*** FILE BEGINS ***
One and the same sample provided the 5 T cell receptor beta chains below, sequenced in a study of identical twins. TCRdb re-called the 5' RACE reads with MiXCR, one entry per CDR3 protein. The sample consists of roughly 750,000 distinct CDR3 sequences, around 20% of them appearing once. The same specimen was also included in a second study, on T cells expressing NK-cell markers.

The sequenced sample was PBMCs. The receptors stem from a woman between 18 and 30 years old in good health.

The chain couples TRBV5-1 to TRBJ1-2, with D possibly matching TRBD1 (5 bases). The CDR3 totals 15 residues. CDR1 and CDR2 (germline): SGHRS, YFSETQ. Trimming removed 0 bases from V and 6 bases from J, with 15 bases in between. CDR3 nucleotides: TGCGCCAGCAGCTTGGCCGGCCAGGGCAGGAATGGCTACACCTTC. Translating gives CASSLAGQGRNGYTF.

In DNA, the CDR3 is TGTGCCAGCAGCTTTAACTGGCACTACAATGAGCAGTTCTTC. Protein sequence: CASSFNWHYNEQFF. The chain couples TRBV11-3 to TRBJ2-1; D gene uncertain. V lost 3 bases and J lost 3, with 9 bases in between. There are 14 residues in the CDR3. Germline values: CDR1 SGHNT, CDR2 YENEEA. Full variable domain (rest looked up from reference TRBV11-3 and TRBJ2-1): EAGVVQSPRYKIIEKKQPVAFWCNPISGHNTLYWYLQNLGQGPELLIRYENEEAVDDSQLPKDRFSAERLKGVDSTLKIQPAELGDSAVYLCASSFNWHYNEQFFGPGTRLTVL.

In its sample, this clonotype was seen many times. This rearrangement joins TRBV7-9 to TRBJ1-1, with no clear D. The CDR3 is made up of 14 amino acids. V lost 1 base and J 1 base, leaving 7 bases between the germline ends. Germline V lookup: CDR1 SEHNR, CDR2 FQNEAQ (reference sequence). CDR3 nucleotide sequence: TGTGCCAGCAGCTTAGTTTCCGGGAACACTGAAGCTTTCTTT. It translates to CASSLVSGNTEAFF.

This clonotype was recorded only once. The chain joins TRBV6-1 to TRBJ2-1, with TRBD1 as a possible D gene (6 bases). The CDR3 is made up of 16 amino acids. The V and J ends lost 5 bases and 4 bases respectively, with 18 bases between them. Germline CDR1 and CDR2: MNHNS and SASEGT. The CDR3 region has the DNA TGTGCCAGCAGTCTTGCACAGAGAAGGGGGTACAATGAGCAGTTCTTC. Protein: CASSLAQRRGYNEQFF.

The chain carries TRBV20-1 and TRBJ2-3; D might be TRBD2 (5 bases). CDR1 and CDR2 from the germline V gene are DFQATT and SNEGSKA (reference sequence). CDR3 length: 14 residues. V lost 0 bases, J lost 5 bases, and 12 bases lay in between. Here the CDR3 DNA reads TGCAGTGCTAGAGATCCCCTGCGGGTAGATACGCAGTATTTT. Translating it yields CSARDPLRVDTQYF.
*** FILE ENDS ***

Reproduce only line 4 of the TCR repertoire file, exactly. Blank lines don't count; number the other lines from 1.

In DNA, the CDR3 is TGTGCCAGCAGCTTTAACTGGCACTACAATGAGCAGTTCTTC. Protein sequence: CASSFNWHYNEQFF. The chain couples TRBV11-3 to TRBJ2-1; D gene uncertain. V lost 3 bases and J lost 3, with 9 bases in between. There are 14 residues in the CDR3. Germline values: CDR1 SGHNT, CDR2 YENEEA. Full variable domain (rest looked up from reference TRBV11-3 and TRBJ2-1): EAGVVQSPRYKIIEKKQPVAFWCNPISGHNTLYWYLQNLGQGPELLIRYENEEAVDDSQLPKDRFSAERLKGVDSTLKIQPAELGDSAVYLCASSFNWHYNEQFFGPGTRLTVL.